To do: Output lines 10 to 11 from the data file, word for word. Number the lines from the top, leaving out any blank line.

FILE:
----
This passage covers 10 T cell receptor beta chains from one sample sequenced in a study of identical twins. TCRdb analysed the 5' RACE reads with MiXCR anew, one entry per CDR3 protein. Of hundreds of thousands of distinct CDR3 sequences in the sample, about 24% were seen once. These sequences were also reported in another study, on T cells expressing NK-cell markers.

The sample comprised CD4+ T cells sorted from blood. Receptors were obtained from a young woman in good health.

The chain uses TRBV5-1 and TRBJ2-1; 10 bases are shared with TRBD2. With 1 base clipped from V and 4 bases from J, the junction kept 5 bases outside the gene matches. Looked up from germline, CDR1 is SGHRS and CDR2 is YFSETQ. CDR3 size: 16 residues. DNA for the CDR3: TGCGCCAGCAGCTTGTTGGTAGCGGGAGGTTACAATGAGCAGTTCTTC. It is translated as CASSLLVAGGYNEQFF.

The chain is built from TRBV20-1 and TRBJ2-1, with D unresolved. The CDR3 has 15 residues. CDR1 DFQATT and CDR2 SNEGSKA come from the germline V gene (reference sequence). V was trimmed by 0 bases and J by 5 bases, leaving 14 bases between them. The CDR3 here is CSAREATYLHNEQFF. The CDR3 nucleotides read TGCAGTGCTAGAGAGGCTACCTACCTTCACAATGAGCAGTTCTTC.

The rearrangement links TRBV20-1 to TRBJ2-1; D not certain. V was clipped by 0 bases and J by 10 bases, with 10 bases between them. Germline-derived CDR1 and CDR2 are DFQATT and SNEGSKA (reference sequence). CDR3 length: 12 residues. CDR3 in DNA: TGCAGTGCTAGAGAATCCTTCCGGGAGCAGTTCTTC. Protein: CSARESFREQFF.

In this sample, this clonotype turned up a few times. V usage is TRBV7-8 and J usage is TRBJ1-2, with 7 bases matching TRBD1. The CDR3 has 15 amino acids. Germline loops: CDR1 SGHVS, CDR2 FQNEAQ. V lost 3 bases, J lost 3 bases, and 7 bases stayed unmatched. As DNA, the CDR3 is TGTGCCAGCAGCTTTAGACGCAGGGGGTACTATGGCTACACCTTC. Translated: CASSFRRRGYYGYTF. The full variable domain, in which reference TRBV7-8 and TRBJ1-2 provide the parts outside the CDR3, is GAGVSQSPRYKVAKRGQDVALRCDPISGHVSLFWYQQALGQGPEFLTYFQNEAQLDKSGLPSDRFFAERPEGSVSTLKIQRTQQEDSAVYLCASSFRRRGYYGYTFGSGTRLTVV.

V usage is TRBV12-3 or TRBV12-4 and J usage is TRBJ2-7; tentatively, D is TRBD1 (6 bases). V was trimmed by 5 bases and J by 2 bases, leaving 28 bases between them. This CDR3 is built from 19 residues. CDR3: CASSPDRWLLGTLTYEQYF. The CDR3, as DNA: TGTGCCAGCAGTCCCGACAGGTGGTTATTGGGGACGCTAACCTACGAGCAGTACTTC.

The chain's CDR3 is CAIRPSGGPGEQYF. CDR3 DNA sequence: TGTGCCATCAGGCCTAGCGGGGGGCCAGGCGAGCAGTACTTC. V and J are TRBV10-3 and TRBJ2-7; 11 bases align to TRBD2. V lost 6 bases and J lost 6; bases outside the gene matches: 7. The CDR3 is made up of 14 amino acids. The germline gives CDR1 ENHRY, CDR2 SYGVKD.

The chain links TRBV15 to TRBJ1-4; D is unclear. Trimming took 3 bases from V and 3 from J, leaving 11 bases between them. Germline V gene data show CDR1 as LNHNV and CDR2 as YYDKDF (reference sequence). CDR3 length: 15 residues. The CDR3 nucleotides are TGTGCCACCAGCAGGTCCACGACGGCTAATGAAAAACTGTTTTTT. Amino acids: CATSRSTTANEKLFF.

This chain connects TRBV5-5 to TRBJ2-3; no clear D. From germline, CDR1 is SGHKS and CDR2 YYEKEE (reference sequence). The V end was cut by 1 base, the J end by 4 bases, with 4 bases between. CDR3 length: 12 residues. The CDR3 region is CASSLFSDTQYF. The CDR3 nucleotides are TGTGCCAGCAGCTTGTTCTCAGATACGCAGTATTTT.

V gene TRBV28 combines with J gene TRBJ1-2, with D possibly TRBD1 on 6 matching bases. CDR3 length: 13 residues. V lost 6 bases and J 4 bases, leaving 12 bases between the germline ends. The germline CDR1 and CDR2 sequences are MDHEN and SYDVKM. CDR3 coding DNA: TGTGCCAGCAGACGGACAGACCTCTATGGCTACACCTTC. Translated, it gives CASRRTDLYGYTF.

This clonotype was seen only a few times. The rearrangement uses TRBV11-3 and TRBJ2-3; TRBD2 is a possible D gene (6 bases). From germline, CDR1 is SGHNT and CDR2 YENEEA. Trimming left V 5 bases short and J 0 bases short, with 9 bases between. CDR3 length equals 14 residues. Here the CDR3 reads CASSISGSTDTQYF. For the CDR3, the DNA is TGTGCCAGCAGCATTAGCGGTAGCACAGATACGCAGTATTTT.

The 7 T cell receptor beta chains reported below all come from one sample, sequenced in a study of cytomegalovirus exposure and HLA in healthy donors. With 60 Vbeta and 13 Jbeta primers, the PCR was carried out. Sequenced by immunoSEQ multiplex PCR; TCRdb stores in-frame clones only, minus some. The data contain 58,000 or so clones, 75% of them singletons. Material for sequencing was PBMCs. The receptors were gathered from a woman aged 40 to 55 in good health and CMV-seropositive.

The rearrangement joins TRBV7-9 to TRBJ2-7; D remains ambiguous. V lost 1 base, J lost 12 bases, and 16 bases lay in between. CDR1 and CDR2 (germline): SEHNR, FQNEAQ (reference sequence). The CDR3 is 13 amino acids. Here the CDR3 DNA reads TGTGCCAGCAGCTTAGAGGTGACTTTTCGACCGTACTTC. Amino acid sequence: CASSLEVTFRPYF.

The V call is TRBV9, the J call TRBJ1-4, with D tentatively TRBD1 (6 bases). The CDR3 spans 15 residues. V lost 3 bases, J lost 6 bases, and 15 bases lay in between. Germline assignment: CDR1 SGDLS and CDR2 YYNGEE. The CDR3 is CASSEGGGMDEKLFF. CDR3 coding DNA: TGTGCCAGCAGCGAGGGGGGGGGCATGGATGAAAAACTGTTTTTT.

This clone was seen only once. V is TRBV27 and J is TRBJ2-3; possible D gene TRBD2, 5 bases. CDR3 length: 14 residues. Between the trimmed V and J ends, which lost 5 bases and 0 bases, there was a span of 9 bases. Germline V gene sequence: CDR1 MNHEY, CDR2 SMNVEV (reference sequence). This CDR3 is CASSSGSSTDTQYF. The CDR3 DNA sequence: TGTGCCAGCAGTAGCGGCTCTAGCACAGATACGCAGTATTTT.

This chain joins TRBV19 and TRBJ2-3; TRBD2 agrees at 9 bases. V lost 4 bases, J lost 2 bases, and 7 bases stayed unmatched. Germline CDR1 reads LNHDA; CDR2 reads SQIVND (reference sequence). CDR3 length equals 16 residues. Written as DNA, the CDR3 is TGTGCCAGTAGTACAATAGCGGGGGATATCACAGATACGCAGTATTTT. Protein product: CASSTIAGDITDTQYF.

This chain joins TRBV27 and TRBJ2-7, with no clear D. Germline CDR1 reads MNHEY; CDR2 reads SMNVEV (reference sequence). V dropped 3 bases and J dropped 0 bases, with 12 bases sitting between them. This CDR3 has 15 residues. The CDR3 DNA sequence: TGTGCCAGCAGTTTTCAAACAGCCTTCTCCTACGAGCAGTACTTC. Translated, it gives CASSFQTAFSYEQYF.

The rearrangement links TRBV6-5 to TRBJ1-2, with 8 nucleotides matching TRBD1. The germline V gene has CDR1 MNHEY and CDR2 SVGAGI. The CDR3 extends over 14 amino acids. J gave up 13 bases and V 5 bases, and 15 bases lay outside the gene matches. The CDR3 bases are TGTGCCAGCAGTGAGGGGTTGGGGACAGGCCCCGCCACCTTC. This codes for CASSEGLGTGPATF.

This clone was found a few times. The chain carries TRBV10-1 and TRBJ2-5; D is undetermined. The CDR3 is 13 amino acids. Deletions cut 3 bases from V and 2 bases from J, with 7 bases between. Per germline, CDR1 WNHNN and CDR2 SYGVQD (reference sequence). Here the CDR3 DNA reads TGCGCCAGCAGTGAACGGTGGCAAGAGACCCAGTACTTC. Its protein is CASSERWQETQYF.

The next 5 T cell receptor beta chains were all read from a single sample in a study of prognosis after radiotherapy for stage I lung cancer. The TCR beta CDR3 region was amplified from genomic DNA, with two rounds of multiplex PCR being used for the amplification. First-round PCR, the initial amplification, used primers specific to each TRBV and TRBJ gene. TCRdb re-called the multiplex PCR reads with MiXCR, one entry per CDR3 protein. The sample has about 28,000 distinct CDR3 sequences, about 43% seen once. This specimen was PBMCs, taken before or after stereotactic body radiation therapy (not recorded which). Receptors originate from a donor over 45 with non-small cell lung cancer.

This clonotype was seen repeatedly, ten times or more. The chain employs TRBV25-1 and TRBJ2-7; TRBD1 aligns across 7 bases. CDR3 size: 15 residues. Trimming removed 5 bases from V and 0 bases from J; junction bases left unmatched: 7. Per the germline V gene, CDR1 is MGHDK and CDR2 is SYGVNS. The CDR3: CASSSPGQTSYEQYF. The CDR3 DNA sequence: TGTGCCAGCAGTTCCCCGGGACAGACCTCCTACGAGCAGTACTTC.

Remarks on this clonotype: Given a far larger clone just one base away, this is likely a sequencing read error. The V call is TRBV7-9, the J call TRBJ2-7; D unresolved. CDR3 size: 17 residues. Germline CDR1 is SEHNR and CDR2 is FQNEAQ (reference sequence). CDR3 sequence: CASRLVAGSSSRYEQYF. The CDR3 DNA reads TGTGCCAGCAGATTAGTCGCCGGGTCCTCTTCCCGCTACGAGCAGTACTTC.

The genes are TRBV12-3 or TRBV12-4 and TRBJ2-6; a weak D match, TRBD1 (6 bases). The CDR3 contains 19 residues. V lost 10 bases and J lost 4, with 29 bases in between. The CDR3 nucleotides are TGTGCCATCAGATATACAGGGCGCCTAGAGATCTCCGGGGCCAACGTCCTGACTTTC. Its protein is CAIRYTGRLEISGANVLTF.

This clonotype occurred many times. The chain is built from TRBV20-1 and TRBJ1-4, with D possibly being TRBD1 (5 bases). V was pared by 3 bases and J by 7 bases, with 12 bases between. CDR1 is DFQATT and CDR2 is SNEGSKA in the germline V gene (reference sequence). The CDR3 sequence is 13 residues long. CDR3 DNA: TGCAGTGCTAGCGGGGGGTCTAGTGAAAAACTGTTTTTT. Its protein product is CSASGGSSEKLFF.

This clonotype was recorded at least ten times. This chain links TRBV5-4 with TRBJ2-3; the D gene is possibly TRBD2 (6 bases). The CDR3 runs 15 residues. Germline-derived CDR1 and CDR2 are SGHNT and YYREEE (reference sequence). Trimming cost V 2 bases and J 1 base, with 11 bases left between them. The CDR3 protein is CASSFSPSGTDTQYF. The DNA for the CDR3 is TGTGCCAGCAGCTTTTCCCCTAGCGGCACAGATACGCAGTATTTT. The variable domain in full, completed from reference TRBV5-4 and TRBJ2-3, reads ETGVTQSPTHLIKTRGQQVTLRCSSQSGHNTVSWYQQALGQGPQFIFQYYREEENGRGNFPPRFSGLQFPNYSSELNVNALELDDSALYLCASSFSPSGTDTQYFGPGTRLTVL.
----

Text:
This chain connects TRBV5-5 to TRBJ2-3; no clear D. From germline, CDR1 is SGHKS and CDR2 YYEKEE (reference sequence). The V end was cut by 1 base, the J end by 4 bases, with 4 bases between. CDR3 length: 12 residues. The CDR3 region is CASSLFSDTQYF. The CDR3 nucleotides are TGTGCCAGCAGCTTGTTCTCAGATACGCAGTATTTT.

V gene TRBV28 combines with J gene TRBJ1-2, with D possibly TRBD1 on 6 matching bases. CDR3 length: 13 residues. V lost 6 bases and J 4 bases, leaving 12 bases between the germline ends. The germline CDR1 and CDR2 sequences are MDHEN and SYDVKM. CDR3 coding DNA: TGTGCCAGCAGACGGACAGACCTCTATGGCTACACCTTC. Translated, it gives CASRRTDLYGYTF.